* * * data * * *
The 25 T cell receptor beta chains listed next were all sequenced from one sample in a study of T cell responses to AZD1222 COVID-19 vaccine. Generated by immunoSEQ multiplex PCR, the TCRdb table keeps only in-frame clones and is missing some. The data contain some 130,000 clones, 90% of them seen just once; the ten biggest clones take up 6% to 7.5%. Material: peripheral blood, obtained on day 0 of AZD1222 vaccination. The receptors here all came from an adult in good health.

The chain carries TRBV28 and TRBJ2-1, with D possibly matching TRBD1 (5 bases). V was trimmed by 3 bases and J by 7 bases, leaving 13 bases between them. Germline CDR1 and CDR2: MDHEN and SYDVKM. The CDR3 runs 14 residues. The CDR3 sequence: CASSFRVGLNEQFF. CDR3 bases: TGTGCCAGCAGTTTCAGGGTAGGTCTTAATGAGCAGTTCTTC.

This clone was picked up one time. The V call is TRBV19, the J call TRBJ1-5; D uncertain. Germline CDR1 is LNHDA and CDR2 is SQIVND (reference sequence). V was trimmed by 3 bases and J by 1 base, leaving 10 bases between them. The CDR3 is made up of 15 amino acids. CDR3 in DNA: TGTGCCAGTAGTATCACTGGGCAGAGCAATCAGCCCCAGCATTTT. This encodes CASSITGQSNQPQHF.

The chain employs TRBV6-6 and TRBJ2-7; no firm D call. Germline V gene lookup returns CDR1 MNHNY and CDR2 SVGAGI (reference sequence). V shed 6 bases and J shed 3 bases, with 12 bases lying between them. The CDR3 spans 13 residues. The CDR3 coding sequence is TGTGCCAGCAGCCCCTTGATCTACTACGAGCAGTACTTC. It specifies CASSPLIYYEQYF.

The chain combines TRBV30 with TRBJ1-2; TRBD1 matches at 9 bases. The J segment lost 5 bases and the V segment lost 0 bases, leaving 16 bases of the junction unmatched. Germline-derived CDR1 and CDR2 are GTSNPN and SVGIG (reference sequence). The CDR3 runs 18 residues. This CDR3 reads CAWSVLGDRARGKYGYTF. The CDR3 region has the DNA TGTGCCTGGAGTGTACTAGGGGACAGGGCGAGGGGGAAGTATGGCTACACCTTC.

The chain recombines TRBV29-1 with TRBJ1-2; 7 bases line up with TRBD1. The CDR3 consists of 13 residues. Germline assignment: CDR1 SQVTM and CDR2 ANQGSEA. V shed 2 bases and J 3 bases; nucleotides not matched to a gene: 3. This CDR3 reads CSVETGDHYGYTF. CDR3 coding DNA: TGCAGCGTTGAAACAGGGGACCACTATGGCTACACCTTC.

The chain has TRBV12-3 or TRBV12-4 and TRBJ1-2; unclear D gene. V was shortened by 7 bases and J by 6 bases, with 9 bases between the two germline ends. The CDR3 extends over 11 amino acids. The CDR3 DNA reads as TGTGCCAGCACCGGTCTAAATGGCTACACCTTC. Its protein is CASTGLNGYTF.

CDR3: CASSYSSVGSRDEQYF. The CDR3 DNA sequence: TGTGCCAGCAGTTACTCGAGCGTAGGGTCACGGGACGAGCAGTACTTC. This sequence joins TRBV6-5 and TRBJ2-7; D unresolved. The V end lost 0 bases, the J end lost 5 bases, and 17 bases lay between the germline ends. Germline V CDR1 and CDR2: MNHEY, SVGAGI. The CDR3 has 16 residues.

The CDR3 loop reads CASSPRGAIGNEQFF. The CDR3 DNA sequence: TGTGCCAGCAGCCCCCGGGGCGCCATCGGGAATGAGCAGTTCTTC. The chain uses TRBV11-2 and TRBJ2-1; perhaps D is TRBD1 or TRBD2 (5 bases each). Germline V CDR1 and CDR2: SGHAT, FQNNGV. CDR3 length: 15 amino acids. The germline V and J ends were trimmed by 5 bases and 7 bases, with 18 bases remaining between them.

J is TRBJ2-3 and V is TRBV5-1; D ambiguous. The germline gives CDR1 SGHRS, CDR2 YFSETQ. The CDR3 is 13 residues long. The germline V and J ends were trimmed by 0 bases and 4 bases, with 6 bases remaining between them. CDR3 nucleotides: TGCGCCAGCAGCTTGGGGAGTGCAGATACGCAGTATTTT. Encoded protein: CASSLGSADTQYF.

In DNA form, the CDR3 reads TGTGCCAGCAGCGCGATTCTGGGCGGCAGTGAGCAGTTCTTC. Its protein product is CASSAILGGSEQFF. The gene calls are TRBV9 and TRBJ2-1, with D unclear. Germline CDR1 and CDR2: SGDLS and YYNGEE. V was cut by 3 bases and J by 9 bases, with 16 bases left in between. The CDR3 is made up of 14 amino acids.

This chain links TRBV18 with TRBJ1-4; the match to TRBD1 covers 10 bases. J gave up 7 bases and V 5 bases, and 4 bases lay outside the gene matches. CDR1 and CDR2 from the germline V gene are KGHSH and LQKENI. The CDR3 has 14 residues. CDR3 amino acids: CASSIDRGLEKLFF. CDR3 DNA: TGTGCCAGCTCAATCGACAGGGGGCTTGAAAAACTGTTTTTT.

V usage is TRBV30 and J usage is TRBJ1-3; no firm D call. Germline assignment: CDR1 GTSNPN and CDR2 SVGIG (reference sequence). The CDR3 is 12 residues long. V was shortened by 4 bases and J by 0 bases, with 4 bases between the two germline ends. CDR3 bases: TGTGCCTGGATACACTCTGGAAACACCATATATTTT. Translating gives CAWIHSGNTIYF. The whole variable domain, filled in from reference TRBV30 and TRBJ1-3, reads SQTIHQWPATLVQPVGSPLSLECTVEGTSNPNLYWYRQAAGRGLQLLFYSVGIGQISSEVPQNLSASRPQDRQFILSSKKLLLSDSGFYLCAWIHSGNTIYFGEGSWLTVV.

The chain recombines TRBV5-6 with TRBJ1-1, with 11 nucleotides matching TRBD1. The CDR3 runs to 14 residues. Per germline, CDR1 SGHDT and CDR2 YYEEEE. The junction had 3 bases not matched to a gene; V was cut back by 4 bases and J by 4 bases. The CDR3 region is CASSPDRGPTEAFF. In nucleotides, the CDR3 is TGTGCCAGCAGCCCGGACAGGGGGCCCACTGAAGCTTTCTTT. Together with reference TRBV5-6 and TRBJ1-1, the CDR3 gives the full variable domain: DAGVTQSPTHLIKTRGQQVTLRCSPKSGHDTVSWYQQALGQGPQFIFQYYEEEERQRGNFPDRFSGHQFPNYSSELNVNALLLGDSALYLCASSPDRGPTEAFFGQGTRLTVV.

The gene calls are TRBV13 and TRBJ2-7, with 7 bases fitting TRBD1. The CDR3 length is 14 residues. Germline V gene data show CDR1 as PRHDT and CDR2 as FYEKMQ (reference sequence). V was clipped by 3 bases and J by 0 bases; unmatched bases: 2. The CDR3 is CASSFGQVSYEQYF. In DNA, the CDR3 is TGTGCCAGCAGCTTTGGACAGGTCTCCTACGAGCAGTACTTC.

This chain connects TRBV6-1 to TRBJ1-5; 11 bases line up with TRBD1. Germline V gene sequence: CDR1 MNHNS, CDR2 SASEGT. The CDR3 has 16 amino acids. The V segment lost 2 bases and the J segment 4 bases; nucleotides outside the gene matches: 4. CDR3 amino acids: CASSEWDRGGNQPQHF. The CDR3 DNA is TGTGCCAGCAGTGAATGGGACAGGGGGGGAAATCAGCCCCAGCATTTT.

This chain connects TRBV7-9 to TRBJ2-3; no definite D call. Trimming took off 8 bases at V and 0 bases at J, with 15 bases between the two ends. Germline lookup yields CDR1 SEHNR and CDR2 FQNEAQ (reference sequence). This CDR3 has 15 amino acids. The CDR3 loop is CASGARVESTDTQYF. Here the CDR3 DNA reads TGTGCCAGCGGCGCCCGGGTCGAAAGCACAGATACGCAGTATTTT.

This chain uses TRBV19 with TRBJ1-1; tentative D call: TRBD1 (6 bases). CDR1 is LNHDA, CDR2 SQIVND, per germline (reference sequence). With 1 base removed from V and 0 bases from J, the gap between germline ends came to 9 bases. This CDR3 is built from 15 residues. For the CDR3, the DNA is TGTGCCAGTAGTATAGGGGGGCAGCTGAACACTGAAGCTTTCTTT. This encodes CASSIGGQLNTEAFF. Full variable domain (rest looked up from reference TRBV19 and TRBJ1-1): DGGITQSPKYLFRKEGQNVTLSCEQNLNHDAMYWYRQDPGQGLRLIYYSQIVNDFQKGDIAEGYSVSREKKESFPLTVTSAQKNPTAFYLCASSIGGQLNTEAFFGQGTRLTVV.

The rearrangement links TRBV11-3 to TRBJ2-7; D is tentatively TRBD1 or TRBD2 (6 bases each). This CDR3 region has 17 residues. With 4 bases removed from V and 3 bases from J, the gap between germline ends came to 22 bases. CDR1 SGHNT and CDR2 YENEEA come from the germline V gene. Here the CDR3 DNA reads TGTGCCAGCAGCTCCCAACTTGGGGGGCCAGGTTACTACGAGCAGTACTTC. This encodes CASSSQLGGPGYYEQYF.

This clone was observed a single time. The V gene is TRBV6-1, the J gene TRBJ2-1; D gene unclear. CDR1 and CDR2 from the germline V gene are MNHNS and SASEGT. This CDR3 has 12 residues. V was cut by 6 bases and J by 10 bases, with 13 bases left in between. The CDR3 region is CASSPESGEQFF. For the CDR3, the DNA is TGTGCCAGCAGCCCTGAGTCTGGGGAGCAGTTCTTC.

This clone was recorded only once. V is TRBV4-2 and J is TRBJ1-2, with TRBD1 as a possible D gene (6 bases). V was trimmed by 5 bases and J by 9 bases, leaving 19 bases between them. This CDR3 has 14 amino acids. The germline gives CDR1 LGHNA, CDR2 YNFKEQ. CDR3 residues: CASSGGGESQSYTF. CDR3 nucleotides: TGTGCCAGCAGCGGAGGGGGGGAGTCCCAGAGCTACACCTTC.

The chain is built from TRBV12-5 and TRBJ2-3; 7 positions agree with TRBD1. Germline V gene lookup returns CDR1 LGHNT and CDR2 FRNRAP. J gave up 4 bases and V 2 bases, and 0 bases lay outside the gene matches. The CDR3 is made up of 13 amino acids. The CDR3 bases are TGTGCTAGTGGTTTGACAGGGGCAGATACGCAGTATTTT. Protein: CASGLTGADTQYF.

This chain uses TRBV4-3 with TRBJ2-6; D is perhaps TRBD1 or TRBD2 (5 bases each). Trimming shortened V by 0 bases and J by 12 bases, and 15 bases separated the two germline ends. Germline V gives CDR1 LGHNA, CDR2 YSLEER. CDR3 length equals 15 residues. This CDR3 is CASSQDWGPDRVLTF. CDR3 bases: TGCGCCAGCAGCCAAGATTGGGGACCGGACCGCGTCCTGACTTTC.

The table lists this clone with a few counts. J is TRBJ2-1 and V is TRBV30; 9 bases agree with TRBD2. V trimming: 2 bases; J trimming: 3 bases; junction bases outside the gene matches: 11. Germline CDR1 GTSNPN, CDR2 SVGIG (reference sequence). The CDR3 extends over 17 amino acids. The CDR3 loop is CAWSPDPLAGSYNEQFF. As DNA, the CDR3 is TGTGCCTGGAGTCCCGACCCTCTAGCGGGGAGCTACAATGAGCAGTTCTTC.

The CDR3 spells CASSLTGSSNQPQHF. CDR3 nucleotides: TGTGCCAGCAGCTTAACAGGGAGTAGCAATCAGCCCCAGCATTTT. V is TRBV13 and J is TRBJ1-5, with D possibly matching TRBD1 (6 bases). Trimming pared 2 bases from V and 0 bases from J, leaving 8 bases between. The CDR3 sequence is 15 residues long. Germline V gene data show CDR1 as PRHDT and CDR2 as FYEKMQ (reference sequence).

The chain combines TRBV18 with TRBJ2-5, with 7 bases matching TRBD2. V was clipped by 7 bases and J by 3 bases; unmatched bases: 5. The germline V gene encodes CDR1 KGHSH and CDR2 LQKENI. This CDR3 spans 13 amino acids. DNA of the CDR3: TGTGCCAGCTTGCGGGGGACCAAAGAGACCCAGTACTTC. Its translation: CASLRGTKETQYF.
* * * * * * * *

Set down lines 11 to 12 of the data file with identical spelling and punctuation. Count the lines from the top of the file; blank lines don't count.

In DNA form, the CDR3 reads TGTGCCAGCAGCGCGATTCTGGGCGGCAGTGAGCAGTTCTTC. Its protein product is CASSAILGGSEQFF. The gene calls are TRBV9 and TRBJ2-1, with D unclear. Germline CDR1 and CDR2: SGDLS and YYNGEE. V was cut by 3 bases and J by 9 bases, with 16 bases left in between. The CDR3 is made up of 14 amino acids.

This chain links TRBV18 with TRBJ1-4; the match to TRBD1 covers 10 bases. J gave up 7 bases and V 5 bases, and 4 bases lay outside the gene matches. CDR1 and CDR2 from the germline V gene are KGHSH and LQKENI. The CDR3 has 14 residues. CDR3 amino acids: CASSIDRGLEKLFF. CDR3 DNA: TGTGCCAGCTCAATCGACAGGGGGCTTGAAAAACTGTTTTTT.